We could suck a lot less.

P1040920This picture is of the playground in the Parc de Belleville in the 20th arrondissement of Paris.

It has been a little quiet here at a Small and Delicious life, because we spent all the carbon we had in our account on a summer trip through Scandinavia and France. The trip was life-altering, and is going to reverberate for years to come. I still feel disoriented as I try to incorporate and understand the meaning of the many things we saw and did.

But I need to break the seal, so I want to talk about what became the refrain of our trip, “We could suck a lot less.”

Yes. I am aware that frames us, Canada, and you, the United States, as sucking. The default position is we suck. That is correct. We suck.

I have been working in sustainability and urban design for quite a few years now, and so I have heard, often, about how great it is to ride your bike in Copenhagen, about how human-scale the streets of European cities are. I have heard all this, but I really was unprepared for how it felt.

P1050432I really had no idea. Amsterdam blew my mind. In fact, there are so many bikes in Amsterdam that we did not dare ride a bike. The scale of streets and buildings were wonderful in a way I could never have imagined. The whole continent seems to treat people like adults, not children. So, for example, if you climb to a ruined fortress on the top of a rocky pinnacle, you are expected to understand you should stay away from the edge of the cliff. There are no warning signs and there is certainly nothing as wasteful of public funds as a railing or fence. This photo is of a hidden stairway carved several centuries ago as an escape route from the Fort de Buoux. I’ll tell you, I hugged that left wall on the way down, but this stairway was one of the highlights of our trip for me.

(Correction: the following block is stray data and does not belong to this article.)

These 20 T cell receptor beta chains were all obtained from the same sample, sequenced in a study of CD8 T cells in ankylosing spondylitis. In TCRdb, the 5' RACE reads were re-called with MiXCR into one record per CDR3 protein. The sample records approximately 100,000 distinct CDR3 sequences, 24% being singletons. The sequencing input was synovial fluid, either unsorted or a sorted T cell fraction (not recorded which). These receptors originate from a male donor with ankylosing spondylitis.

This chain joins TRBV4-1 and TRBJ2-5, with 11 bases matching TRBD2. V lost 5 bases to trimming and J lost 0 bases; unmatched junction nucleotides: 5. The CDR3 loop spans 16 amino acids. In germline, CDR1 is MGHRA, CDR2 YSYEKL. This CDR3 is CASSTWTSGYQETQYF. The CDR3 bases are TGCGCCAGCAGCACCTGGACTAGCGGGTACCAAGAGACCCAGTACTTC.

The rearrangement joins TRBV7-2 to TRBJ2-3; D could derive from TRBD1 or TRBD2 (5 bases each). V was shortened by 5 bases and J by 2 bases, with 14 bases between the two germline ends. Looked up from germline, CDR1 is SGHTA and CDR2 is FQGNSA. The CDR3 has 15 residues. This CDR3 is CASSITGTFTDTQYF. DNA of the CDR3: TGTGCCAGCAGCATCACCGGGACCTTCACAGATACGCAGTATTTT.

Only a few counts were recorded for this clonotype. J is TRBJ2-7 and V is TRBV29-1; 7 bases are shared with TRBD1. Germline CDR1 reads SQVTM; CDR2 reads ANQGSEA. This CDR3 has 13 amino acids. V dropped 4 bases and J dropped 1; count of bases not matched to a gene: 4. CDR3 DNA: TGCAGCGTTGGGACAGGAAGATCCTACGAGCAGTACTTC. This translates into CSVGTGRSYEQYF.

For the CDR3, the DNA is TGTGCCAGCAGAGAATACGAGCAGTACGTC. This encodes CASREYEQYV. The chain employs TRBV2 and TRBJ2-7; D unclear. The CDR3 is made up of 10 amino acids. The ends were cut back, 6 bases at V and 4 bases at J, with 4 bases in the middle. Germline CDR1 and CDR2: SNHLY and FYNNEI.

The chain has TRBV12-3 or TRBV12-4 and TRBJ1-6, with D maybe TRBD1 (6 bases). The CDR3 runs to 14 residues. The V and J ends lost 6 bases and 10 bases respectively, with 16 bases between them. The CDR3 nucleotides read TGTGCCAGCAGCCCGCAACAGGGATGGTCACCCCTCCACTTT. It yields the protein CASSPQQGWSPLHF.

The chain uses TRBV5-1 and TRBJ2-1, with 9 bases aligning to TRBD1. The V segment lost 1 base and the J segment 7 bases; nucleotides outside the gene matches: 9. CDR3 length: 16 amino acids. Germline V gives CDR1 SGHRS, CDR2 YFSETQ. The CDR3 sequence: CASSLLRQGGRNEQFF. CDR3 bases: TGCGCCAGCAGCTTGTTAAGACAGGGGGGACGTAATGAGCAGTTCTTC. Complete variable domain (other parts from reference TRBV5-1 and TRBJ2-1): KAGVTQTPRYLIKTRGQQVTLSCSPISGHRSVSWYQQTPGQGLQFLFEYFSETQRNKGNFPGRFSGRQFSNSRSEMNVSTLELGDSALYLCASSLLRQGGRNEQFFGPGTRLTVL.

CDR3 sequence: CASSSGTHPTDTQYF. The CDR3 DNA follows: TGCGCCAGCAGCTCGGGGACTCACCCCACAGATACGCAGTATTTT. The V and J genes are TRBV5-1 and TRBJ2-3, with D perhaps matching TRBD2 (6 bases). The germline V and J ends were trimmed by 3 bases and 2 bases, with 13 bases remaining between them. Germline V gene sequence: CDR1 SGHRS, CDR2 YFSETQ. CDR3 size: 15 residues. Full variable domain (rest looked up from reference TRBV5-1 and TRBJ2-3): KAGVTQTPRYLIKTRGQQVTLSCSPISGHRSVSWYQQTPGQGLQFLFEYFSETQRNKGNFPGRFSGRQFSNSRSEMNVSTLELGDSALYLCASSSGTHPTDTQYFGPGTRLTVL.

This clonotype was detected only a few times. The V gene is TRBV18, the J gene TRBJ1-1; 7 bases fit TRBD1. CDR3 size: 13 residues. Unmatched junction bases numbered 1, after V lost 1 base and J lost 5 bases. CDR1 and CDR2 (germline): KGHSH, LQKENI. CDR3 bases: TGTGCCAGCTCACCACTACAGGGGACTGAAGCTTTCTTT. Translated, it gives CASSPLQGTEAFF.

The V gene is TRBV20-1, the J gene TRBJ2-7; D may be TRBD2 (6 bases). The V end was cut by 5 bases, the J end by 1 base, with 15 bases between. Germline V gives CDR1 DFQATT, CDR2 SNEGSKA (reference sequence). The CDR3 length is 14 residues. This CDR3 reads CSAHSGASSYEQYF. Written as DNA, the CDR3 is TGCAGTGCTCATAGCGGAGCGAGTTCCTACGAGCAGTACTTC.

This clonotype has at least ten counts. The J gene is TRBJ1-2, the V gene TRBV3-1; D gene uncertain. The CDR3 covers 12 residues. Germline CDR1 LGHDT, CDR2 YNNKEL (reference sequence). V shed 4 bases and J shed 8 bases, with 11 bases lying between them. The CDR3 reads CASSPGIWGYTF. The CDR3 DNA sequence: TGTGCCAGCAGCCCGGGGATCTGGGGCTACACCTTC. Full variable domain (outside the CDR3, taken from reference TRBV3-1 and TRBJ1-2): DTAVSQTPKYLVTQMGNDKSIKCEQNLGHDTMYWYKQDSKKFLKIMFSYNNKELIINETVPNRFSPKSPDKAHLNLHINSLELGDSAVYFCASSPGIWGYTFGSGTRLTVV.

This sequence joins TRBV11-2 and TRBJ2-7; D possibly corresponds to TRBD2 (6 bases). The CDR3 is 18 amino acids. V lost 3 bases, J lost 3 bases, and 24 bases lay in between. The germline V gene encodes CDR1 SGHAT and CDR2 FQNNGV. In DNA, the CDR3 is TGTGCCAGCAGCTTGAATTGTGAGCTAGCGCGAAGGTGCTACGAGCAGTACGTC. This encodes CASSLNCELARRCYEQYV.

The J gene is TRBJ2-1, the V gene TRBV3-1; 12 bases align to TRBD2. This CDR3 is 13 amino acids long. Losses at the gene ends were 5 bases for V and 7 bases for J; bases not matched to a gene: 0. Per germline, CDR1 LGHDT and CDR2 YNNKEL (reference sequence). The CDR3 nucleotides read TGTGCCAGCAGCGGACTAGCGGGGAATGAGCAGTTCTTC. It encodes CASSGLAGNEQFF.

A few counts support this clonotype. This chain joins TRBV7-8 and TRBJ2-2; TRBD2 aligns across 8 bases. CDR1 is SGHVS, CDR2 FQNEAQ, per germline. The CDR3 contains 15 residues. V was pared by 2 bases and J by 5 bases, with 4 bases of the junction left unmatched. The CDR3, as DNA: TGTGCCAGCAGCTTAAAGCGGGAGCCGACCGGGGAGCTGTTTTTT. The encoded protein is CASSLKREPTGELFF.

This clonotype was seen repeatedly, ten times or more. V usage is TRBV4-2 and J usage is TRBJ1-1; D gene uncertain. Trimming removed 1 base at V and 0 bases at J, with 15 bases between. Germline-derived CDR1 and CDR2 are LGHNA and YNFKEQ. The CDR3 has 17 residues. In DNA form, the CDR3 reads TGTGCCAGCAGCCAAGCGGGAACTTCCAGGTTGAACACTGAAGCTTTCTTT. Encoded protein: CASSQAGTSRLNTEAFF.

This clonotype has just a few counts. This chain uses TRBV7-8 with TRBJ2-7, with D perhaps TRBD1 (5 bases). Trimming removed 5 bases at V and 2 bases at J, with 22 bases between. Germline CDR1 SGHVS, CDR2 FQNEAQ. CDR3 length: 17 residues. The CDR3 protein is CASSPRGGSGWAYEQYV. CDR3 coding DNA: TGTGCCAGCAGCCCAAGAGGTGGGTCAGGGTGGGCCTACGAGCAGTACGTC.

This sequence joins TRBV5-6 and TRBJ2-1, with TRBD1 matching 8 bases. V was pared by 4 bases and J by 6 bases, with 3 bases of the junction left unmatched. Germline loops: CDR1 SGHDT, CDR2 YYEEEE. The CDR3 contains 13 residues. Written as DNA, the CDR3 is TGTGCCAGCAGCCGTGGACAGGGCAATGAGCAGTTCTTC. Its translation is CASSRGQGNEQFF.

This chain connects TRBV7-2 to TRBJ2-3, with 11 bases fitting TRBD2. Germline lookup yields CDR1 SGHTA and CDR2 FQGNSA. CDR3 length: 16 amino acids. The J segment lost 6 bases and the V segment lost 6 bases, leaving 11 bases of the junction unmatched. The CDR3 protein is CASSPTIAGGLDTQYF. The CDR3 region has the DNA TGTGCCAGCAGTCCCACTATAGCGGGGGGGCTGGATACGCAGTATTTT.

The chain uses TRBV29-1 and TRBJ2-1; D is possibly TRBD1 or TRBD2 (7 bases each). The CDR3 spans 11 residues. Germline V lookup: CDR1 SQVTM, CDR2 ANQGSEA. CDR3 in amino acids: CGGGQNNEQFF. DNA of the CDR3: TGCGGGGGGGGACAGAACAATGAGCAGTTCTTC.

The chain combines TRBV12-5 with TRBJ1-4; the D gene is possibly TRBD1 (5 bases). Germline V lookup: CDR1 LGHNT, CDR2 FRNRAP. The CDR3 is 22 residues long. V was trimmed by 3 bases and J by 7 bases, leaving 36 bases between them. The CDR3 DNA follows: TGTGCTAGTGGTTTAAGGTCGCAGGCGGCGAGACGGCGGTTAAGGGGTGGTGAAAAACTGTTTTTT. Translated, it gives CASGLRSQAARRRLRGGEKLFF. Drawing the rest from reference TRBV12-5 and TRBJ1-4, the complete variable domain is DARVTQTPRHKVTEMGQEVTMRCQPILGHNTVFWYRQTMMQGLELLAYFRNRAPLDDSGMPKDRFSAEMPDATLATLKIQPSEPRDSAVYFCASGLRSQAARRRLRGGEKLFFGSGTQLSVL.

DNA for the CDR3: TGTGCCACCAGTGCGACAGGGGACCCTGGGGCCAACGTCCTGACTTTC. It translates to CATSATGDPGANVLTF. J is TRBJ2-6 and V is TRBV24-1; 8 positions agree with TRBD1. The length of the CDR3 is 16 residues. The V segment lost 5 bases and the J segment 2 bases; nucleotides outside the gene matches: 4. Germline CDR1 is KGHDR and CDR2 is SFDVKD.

P1040941And that brings me back to the Parc de Belleville. This park was recommended by a dear friend, and it delivered. We called it the Danger Park – it was designed to be dangerous – note all the bare concrete and splintery wood. It was designed to hurt kids; the point is, kids need real danger in order to learn the edges of their capabilities. It reminds me of a Japanese park I read about years ago. This park was designed by an architect to fool the eyes – for example, it has slopes that drop away, but look like they are rising. You can rent helmets at the park, and every year there are a couple of broken legs.

These are things we could never do in North America, and for that we suck.

In Amsterdam we had a drink at a cute little restaurant facing a canal. We were sitting in front of the restaurant, in the sidewalk seating area. Due to the lovely weather, they had opened more seating across the street, right beside the canal. There was no fence beside the canal, so drunken patrons could have leaned back in their chairs and fallen right in. The servers had to walk across the street to bring food and clear tables. Again, every part of this would be illegal in most of North America, and doubly illegal in the terribly-backwards-about-alcohol province of British Columbia.

We could suck a lot less.

So, here is what I want from my Nanny State. I want effective healthcare, not sickness-care. I want dental care. I want food inspections that actually keep me safe, not protect the factory owners. I want drug and chemical companies to prove the safety of their products before they are released. I want taxation to greatly reduce the gap between rich and poor, taxation that acknowledges that money is made within systems everybody pays for, and so everybody should benefit from the earnings. I want real environmental protection to slash carbon, protect salmon and preserve wild areas.

P1040930And then I want my Nanny State to stay the hell out of my way. I want to be able to walk down the street with a beer. I want to walk on the edge of a cliff, or risk falling in a canal. I want to play where I might get hurt.